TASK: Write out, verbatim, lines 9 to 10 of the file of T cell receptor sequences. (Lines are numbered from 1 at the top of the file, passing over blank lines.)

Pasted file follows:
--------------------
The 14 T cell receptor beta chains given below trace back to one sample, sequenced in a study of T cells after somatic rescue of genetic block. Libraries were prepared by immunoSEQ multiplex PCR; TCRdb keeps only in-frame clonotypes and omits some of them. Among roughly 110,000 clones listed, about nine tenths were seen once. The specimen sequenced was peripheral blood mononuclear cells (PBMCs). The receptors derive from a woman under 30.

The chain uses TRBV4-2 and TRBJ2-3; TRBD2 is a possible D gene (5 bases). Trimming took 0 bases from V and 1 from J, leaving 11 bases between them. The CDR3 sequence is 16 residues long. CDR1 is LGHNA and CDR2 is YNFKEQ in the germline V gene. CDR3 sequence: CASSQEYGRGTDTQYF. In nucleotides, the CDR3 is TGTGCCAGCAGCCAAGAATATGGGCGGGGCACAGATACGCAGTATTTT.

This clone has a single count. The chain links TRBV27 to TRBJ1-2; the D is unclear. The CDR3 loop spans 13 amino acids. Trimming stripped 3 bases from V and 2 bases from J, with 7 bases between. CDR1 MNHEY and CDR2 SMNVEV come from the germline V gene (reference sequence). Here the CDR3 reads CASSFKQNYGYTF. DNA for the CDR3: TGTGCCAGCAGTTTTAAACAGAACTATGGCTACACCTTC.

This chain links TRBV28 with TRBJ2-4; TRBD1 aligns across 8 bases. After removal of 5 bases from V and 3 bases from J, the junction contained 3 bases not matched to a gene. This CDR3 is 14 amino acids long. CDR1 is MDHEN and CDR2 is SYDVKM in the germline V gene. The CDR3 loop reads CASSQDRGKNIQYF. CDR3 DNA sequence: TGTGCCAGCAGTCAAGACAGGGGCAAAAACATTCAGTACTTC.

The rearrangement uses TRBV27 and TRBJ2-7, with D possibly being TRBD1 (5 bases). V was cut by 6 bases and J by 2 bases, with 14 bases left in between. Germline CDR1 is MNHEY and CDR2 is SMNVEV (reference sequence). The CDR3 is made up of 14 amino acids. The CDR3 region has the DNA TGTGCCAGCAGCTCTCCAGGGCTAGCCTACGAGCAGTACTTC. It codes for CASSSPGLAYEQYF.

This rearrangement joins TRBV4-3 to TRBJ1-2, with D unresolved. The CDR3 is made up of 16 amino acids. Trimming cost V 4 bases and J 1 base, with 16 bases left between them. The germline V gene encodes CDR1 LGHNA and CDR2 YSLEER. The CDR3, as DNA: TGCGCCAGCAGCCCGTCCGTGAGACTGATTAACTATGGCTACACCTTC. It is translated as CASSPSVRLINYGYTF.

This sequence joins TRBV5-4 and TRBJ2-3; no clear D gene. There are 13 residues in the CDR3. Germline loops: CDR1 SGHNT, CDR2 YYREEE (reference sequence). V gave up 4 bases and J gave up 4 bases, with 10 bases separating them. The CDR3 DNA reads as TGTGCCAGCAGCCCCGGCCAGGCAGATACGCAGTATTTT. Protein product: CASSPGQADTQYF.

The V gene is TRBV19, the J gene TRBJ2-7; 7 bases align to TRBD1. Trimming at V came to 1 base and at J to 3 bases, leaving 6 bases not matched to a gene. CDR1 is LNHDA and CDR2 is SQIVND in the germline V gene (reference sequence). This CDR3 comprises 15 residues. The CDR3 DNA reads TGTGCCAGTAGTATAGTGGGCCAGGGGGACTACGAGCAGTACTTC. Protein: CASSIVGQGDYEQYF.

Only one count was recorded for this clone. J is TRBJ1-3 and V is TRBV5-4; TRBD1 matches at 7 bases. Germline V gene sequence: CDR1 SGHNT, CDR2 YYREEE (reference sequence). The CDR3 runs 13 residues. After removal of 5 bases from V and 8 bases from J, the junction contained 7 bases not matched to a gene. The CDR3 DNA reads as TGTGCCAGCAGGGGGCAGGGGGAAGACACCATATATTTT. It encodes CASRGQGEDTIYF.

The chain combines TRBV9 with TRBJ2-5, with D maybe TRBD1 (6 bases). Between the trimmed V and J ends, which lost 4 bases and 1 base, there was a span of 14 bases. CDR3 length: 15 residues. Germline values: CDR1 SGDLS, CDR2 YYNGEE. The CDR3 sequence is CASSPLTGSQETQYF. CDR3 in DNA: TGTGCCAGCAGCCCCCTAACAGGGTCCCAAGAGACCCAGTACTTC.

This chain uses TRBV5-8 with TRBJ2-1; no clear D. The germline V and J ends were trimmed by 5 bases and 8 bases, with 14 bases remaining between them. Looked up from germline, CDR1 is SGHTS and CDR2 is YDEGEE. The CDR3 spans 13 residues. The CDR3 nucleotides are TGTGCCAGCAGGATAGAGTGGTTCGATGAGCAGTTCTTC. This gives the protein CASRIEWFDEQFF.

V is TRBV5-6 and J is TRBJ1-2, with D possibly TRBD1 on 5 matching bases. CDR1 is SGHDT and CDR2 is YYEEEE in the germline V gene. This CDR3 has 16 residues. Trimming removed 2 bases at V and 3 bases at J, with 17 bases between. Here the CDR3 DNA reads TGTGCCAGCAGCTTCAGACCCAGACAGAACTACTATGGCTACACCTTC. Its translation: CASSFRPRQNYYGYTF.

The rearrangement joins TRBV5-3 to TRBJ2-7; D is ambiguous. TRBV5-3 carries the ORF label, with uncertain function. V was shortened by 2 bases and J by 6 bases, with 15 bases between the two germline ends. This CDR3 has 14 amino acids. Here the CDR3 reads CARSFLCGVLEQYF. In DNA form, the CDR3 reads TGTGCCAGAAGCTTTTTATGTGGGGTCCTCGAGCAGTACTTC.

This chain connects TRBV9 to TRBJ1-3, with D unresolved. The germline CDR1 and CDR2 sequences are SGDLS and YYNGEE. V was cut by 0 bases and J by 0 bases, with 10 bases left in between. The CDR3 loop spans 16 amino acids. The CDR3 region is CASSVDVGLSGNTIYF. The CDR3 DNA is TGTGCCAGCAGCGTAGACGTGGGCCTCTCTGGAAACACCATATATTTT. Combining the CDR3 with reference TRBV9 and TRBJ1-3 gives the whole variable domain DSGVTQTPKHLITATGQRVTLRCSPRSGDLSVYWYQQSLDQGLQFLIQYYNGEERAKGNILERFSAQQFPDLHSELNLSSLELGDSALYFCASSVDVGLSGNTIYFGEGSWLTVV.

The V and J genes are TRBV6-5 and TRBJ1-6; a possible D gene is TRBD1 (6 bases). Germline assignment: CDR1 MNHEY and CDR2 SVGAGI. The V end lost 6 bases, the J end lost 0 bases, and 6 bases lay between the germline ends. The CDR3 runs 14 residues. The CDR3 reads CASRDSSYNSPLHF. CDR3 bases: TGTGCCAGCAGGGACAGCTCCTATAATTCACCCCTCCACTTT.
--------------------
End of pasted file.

Only one count was recorded for this clone. J is TRBJ1-3 and V is TRBV5-4; TRBD1 matches at 7 bases. Germline V gene sequence: CDR1 SGHNT, CDR2 YYREEE (reference sequence). The CDR3 runs 13 residues. After removal of 5 bases from V and 8 bases from J, the junction contained 7 bases not matched to a gene. The CDR3 DNA reads as TGTGCCAGCAGGGGGCAGGGGGAAGACACCATATATTTT. It encodes CASRGQGEDTIYF.

The chain combines TRBV9 with TRBJ2-5, with D maybe TRBD1 (6 bases). Between the trimmed V and J ends, which lost 4 bases and 1 base, there was a span of 14 bases. CDR3 length: 15 residues. Germline values: CDR1 SGDLS, CDR2 YYNGEE. The CDR3 sequence is CASSPLTGSQETQYF. CDR3 in DNA: TGTGCCAGCAGCCCCCTAACAGGGTCCCAAGAGACCCAGTACTTC.